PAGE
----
That said, Silverlake is a beautiful track. Kind of a ballad that breaks into a funky latin/fusion feel for the solo. There are a few bars that sounds like he switches to soprano, so I indicated that in the transcription (while still notating for alto).

Marc Russo - Silverlake

 

Enjoy!

@SDartSax

Bob Mintzer – Boomtown

More Bob Mintzer solos from Mint Jam! I was hoping to get this solo done and recorded before my jaw surgery, but alas that was not to be. I got the transcription done and I was working it up, but it’s a pretty hard solo and wasn’t where it needed to be for me to record it. I’m confident I can work it up some day, but it will be a few months before I can play again, so I’m just posting as-is.

This is definitely the hardest solo I’ve transcribed from Mint Jam to date. Both in terms of the transcription and the performance. Lots of very fast passages, as well as some tricky altissimo.

There’s a lot of complexity in what the rhythm section is doing, and Bob plays off of it very well. For all that is going on, the track still manages to swing – what a killer band!

I plan on continuing to work through this album while I’m laid up. There’s an EWI track that I might even be able to work on while I recover, before I can play sax.

Bob Mintzer - Boomtown

 

Enjoy!

@SDartSax

Maceo Parker – Quick Step

This is definitely the last video I will post before I go in for jaw surgery. I was on the road all week for work, so I didn’t have a chance to practice or transcribe something new. I pulled something out of the archive and spent about an hour working it up – not enough to do it justice. Tomorrow I get the wires put on my braces in preparation for surgery Wednesday, so I doubt I’ll even play sax again before I go offline for 3+ months.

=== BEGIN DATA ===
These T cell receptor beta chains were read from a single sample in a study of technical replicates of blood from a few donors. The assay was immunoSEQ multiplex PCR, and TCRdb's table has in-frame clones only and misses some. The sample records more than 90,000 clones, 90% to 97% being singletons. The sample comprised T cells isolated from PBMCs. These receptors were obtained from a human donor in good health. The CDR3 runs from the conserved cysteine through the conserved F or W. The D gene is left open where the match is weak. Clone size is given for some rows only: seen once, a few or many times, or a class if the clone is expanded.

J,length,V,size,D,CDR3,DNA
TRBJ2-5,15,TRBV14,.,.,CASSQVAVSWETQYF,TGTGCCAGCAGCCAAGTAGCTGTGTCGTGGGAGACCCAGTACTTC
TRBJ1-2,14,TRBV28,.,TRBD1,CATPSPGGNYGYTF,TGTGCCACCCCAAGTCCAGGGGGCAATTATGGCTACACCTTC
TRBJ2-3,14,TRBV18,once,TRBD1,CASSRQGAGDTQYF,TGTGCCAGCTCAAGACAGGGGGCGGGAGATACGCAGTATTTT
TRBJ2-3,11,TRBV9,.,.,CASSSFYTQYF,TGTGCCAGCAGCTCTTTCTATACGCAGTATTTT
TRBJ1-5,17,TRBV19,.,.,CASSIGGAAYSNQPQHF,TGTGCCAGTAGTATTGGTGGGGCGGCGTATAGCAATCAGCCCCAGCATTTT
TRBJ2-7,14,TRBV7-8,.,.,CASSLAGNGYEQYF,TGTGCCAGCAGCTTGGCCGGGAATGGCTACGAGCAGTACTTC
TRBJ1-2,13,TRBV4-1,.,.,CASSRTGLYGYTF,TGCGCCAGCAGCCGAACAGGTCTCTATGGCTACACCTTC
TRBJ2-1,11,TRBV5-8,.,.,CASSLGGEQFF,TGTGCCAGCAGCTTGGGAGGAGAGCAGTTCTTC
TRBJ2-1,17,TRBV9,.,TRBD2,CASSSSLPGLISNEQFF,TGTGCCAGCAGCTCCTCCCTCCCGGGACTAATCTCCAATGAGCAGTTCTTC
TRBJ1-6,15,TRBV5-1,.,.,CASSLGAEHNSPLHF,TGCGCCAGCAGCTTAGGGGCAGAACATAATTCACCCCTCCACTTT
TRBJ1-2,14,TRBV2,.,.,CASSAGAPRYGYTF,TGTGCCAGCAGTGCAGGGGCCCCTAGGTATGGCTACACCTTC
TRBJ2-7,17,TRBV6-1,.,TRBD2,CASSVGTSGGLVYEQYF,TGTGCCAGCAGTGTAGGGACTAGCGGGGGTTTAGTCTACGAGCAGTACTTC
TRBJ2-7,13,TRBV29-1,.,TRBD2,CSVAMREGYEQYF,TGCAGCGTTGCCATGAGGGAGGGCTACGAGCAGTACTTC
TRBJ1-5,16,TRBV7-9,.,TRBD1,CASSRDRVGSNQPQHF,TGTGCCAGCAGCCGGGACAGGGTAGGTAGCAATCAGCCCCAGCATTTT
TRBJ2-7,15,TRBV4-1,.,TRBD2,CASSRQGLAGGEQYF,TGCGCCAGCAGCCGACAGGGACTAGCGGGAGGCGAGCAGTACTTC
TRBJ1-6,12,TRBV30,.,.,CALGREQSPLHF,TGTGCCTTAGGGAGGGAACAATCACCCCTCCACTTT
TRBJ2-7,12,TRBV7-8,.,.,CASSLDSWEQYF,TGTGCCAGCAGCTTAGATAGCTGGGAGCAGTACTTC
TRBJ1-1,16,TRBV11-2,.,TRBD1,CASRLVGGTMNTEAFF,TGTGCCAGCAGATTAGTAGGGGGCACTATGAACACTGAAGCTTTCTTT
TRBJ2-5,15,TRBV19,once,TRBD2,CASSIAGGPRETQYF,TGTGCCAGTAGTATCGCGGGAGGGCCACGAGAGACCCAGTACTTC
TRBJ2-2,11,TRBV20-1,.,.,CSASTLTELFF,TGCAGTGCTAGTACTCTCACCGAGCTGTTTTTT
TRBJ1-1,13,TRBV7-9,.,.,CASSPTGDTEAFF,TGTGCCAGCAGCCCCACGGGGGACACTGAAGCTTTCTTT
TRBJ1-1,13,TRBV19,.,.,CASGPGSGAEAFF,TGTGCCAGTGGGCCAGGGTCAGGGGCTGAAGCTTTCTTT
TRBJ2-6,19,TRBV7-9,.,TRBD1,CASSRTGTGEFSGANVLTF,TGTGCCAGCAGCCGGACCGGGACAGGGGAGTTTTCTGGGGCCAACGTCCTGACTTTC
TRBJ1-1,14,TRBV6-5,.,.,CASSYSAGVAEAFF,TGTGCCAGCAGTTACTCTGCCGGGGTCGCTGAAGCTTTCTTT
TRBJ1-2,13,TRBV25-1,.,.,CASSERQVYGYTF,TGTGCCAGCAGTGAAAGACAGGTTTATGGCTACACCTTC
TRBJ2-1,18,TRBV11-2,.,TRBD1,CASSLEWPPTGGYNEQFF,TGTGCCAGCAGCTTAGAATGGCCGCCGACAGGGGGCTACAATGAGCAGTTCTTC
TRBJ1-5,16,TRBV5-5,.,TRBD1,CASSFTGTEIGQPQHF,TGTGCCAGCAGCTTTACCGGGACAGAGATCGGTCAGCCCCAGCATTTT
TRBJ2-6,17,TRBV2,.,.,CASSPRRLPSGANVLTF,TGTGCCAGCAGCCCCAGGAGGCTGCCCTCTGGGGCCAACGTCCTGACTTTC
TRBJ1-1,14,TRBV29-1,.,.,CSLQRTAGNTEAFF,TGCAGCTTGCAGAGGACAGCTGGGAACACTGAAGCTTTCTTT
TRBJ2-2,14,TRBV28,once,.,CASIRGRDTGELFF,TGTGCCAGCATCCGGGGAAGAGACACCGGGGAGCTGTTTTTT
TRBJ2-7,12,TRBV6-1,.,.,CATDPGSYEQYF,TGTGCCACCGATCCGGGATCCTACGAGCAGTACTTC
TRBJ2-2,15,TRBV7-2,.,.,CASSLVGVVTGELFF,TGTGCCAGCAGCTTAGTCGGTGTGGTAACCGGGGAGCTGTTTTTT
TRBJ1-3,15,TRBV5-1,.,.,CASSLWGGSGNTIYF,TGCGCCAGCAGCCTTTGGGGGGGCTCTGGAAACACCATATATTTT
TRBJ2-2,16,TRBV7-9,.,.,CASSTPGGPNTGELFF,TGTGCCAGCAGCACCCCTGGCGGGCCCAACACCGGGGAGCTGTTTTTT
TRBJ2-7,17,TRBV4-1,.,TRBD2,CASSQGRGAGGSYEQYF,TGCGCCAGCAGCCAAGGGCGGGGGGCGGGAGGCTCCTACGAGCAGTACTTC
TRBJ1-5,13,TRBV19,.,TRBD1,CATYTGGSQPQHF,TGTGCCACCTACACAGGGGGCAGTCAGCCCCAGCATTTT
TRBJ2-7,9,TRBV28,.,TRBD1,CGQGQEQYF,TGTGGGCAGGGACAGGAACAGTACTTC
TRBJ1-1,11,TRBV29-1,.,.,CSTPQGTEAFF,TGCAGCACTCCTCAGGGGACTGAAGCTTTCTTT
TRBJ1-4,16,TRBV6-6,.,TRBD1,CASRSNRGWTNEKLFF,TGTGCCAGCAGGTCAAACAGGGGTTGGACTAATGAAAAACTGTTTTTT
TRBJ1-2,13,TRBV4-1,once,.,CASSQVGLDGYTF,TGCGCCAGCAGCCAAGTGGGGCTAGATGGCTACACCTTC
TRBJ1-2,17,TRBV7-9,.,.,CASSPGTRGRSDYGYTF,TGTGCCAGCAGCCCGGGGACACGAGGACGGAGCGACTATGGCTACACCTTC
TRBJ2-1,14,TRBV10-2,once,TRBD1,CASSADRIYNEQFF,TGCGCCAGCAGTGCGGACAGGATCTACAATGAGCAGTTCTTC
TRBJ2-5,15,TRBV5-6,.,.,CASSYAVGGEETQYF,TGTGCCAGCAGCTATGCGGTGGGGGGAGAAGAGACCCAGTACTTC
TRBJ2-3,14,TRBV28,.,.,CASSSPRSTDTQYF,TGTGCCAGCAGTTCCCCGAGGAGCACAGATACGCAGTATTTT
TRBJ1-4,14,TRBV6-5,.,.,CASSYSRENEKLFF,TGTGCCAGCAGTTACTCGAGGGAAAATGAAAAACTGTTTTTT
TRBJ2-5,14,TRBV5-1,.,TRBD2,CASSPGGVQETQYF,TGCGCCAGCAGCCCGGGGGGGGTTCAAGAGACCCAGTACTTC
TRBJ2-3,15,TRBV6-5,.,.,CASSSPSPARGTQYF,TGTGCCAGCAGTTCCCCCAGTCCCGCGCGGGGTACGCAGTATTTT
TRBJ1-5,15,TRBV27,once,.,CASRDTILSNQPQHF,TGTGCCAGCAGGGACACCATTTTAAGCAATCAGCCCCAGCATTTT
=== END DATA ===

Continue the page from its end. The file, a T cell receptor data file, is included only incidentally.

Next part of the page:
But I didn’t pick an easy one to go out on. Quick Step is an up-tempo Maceo tune (as the title would suggest), and it’s in a flat key, which is pretty unusual. It’s basically a one-chord jam with e melody that is intercut with several short solos.

Transcribing the opening was tough, because when you first hear the tune, you don’t know where ‘one’ is. it becomes clear once the rhythm section comes in. But it can be a good exercise to try and figure it out without that context.

For me, transcribing is like a science experiment. You listen, and formulate a hyopthesis (guess). Then you listen again with that hyopethesis in mind to either validate or invalidate it. If you’re really good at it, you can guess about a whole line at a time. But if you’re like me, sometimes you’re guessing about a single pitch, or the rhythmic placement of a single note in a phrase. But if you follow that basic approach you can get through the hardest transcription there is. Just slow it down and focus on solving one problem at a time until it all comes together.

Maceo Parker - Quick Step

 

Enjoy!

@SDartSax